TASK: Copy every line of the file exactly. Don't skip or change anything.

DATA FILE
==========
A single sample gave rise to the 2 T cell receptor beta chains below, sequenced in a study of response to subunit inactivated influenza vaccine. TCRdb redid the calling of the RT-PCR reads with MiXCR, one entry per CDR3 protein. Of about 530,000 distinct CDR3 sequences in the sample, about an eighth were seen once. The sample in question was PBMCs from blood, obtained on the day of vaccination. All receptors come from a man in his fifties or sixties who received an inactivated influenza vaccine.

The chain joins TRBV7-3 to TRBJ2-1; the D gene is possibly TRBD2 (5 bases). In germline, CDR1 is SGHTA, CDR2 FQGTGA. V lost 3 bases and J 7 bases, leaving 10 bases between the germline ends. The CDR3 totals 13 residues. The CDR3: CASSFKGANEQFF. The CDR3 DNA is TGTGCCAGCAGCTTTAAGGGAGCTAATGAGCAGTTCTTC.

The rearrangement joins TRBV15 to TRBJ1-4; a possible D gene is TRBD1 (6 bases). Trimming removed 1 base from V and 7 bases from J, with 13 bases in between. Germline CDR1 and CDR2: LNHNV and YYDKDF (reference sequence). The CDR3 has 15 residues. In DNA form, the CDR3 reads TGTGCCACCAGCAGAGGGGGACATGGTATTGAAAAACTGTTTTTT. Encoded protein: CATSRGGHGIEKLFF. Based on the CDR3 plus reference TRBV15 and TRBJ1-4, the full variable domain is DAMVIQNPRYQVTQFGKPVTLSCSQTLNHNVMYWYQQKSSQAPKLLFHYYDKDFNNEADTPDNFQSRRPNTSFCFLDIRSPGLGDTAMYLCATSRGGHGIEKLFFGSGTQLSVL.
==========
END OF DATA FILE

A single sample gave rise to the 2 T cell receptor beta chains below, sequenced in a study of response to subunit inactivated influenza vaccine. TCRdb redid the calling of the RT-PCR reads with MiXCR, one entry per CDR3 protein. Of about 530,000 distinct CDR3 sequences in the sample, about an eighth were seen once. The sample in question was PBMCs from blood, obtained on the day of vaccination. All receptors come from a man in his fifties or sixties who received an inactivated influenza vaccine.

The chain joins TRBV7-3 to TRBJ2-1; the D gene is possibly TRBD2 (5 bases). In germline, CDR1 is SGHTA, CDR2 FQGTGA. V lost 3 bases and J 7 bases, leaving 10 bases between the germline ends. The CDR3 totals 13 residues. The CDR3: CASSFKGANEQFF. The CDR3 DNA is TGTGCCAGCAGCTTTAAGGGAGCTAATGAGCAGTTCTTC.

The rearrangement joins TRBV15 to TRBJ1-4; a possible D gene is TRBD1 (6 bases). Trimming removed 1 base from V and 7 bases from J, with 13 bases in between. Germline CDR1 and CDR2: LNHNV and YYDKDF (reference sequence). The CDR3 has 15 residues. In DNA form, the CDR3 reads TGTGCCACCAGCAGAGGGGGACATGGTATTGAAAAACTGTTTTTT. Encoded protein: CATSRGGHGIEKLFF. Based on the CDR3 plus reference TRBV15 and TRBJ1-4, the full variable domain is DAMVIQNPRYQVTQFGKPVTLSCSQTLNHNVMYWYQQKSSQAPKLLFHYYDKDFNNEADTPDNFQSRRPNTSFCFLDIRSPGLGDTAMYLCATSRGGHGIEKLFFGSGTQLSVL.